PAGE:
7th March 2017
A little over one year into Headship at Bradford Grammar School and my forays into the world of social media as a fledgling tweeter and blogger continue. I don’t think I’m particularly good at either, certainly no expert, but I’m keen to learn and improve. Through blogging I’ve tried to provide an insight into my role, aspects of BGS, the modern independent sector and education more generally. I’m reasonably comfortable exploring potentially sensitive issues, for example in my previous blog about how schools regard and treat feedback, hopefully as an opportunity and not a nuisance. Unlike just about every other blogging Head however I haven’t yet reflected on issues concerning the increased use of technology, for good and ill, by young people. But such issues have been on my mind recently and I’d now like to scratch that surface.
First a little context. I use technology quite a bit when teaching Geography. It is tool for varying the character and pace of lessons, for increased differentiation and tailoring sessions to the needs of the class. In so doing pupils acquire new skills and confidence. I cannot however claim to be an educational trailblazer. I’m a fan of using computers for straightforward word processing, drawing graphs, photo and map annotation and so forth. Providing more complex tasks, for example, layering data on Google Earth images, digital conferencing between schools and producing animations adds interest and makes lessons more fun for pupils (and for me). If I really think about it, I perceive that technology of different kinds has value in education when it enables a task to be completed more efficiently, accomplished collaboratively and / or extended into new territory that could not have been achieved in any other way. So, as an educator I actively encourage pupils to engage with technology, including mobile devices.
I also appreciate that there is another side to the current relationship between young people and technology, deepening problems which institutions like BGS, working with our pupils, their families and other agencies are tackling as well as anyone can.
So why haven’t I commented on this issue until now? When it comes to the increasing use of technology and social media by the nation’s youth there are polarised views, I’ve alluded to them above. Balancing these tensions and divining a sensible and reasonable approach to the use of technology in any school is not easy. At BGS we constantly review our policies and practices and have recently turned our attention to IT specifically. Working closely with consultants we have now laid the ground for further enhancement of our online safeguarding practice, teaching methods, administrative functions and the infrastructure required to realise these developments.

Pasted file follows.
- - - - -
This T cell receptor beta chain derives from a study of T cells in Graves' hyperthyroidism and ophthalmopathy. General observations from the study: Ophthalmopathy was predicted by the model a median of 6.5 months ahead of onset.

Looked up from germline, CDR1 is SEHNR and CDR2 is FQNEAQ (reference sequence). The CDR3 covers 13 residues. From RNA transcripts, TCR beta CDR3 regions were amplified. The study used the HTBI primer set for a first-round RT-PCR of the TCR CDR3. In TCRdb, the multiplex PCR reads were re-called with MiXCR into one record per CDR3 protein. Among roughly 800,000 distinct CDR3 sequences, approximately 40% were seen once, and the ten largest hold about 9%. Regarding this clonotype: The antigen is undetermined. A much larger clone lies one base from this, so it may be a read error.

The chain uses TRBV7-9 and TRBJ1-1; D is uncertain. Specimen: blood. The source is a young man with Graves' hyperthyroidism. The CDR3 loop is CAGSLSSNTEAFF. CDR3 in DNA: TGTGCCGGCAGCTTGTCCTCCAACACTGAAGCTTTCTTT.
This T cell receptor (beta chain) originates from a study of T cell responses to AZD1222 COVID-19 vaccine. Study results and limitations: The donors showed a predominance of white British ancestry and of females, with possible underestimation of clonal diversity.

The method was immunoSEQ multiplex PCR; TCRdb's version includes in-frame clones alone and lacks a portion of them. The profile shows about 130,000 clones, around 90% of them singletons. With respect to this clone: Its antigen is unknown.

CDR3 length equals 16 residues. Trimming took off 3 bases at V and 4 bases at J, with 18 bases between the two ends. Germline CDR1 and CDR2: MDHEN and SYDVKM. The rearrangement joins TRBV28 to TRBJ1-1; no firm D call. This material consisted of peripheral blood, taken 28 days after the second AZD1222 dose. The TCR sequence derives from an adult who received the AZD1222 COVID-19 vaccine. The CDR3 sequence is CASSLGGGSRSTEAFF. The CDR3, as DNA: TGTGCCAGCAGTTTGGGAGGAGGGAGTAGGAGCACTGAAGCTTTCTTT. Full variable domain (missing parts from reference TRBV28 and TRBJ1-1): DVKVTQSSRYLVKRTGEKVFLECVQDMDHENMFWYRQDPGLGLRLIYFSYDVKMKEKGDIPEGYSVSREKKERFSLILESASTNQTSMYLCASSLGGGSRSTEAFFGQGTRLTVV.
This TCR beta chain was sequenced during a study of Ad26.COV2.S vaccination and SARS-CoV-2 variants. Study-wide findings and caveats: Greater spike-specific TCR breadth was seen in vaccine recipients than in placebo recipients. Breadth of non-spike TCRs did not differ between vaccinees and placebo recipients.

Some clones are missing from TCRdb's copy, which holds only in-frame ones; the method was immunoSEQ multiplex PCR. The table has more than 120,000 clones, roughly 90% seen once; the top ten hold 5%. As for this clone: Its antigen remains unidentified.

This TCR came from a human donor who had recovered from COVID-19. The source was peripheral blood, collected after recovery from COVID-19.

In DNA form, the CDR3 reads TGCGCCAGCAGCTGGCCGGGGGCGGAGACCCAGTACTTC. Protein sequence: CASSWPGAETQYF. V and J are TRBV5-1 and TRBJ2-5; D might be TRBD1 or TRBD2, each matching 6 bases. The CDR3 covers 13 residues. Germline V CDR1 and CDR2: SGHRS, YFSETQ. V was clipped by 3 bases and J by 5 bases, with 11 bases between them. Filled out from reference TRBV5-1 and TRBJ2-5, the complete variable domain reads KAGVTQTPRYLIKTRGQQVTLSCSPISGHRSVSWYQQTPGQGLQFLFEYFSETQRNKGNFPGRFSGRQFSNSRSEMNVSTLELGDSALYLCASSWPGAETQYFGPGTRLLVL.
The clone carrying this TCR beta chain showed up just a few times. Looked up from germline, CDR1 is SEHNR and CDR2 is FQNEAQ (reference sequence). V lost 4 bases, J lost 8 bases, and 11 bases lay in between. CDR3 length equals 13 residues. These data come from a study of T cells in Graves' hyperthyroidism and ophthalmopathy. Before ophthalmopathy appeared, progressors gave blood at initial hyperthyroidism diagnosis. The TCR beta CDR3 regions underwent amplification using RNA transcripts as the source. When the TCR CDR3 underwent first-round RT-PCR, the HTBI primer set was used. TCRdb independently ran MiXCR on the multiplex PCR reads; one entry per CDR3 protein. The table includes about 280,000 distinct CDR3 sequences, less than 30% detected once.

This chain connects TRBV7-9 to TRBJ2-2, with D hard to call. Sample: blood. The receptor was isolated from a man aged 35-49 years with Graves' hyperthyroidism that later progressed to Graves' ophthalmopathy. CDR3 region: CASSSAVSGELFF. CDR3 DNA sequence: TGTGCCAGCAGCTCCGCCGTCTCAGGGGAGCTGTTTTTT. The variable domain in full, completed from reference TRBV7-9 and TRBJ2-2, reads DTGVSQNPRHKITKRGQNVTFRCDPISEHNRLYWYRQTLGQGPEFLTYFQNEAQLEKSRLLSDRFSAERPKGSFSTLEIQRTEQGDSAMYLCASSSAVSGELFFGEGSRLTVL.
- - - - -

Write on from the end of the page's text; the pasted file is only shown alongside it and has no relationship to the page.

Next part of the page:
But the degree to which technology at BGS merits bespoke and discrete attention is a moot point. Should technology be treated as a separate category within schools? Do people in my position need to craft new suites of policies, introduce additional leadership structures, create bespoke solutions to problems when they arise particular to the digital world? Or should we take a broader view and regulate our developing relationship with technology as an integral part of whole school and departmental operations, no need for a disproportionate amount of separate attention? The question is a fundamental one and has a bearing on how technology is used in teaching – via separate lessons and / or embedded in the context of the wider curriculum – and pastoral care where schools have to decide if separate e-safety polices and approaches are required. Do we devolve responsibility for technology and its use to one IT guru, or share it more widely across a spread of colleagues?
When it comes to the problems associated with mobile device dependency and social media pressures I fear that we are defining too tight a fence around this issue. The potentially harmful way in which young people are using technology, and more specifically mobile technology, for accessing social media is as much a symptom of the issues they might be facing as it is a cause of their problems. This is a wide horizon however and one beyond the scope of my bite-size blog, so I’ll change tack and contemplate a few specifics.